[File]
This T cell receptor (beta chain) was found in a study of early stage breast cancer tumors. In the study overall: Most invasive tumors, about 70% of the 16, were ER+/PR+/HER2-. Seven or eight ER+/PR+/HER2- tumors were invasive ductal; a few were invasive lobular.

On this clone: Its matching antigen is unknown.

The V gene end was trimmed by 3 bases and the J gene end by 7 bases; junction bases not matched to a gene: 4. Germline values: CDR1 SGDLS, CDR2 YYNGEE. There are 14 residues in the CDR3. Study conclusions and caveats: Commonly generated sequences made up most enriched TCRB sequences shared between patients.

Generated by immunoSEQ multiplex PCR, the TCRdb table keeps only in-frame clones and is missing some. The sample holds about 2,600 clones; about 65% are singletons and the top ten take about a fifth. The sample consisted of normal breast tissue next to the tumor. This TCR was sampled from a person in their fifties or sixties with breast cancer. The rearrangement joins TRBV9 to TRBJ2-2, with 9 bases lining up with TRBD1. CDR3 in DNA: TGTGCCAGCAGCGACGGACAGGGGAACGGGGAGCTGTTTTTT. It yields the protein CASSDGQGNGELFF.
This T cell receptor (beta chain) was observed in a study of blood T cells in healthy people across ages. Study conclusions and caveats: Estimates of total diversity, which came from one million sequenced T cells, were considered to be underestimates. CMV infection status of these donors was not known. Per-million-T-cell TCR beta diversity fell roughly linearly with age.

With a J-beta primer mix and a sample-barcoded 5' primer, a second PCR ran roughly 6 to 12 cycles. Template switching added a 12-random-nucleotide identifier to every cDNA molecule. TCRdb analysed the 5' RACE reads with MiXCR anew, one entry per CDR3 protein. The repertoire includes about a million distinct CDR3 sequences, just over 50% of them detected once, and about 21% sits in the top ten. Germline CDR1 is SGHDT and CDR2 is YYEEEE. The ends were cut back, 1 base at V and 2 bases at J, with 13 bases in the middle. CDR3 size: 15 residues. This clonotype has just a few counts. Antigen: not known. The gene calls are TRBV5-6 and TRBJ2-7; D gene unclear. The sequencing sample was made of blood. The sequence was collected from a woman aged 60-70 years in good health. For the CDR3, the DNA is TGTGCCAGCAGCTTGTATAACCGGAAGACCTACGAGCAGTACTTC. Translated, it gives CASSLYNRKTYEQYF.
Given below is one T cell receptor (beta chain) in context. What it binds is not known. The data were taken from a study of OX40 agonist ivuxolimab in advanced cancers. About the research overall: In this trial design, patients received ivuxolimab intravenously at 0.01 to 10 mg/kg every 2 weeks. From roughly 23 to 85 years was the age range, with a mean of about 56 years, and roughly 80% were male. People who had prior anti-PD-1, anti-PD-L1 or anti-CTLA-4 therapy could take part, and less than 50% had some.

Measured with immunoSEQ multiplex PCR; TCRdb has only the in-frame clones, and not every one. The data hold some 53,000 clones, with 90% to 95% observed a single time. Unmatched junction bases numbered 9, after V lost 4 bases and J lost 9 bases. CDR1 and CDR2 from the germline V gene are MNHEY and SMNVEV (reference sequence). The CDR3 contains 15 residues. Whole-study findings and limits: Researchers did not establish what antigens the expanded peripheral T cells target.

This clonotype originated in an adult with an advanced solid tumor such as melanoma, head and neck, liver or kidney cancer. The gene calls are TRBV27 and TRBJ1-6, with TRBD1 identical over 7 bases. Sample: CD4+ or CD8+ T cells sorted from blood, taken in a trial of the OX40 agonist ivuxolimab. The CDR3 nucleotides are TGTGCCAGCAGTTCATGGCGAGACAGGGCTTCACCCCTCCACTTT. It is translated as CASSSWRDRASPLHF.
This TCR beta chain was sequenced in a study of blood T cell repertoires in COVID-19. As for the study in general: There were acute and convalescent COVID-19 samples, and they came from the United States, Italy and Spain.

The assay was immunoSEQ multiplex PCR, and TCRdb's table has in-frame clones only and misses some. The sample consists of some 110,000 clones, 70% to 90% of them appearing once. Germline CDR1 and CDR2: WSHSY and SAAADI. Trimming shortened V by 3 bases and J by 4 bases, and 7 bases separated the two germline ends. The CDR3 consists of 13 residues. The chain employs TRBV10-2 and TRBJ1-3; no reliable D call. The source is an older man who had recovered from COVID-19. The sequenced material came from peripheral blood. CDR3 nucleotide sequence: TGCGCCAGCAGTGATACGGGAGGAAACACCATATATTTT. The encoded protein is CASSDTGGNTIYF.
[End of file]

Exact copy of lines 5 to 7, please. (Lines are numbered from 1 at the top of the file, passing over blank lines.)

This T cell receptor (beta chain) was observed in a study of blood T cells in healthy people across ages. Study conclusions and caveats: Estimates of total diversity, which came from one million sequenced T cells, were considered to be underestimates. CMV infection status of these donors was not known. Per-million-T-cell TCR beta diversity fell roughly linearly with age.

With a J-beta primer mix and a sample-barcoded 5' primer, a second PCR ran roughly 6 to 12 cycles. Template switching added a 12-random-nucleotide identifier to every cDNA molecule. TCRdb analysed the 5' RACE reads with MiXCR anew, one entry per CDR3 protein. The repertoire includes about a million distinct CDR3 sequences, just over 50% of them detected once, and about 21% sits in the top ten. Germline CDR1 is SGHDT and CDR2 is YYEEEE. The ends were cut back, 1 base at V and 2 bases at J, with 13 bases in the middle. CDR3 size: 15 residues. This clonotype has just a few counts. Antigen: not known. The gene calls are TRBV5-6 and TRBJ2-7; D gene unclear. The sequencing sample was made of blood. The sequence was collected from a woman aged 60-70 years in good health. For the CDR3, the DNA is TGTGCCAGCAGCTTGTATAACCGGAAGACCTACGAGCAGTACTTC. Translated, it gives CASSLYNRKTYEQYF.
Given below is one T cell receptor (beta chain) in context. What it binds is not known. The data were taken from a study of OX40 agonist ivuxolimab in advanced cancers. About the research overall: In this trial design, patients received ivuxolimab intravenously at 0.01 to 10 mg/kg every 2 weeks. From roughly 23 to 85 years was the age range, with a mean of about 56 years, and roughly 80% were male. People who had prior anti-PD-1, anti-PD-L1 or anti-CTLA-4 therapy could take part, and less than 50% had some.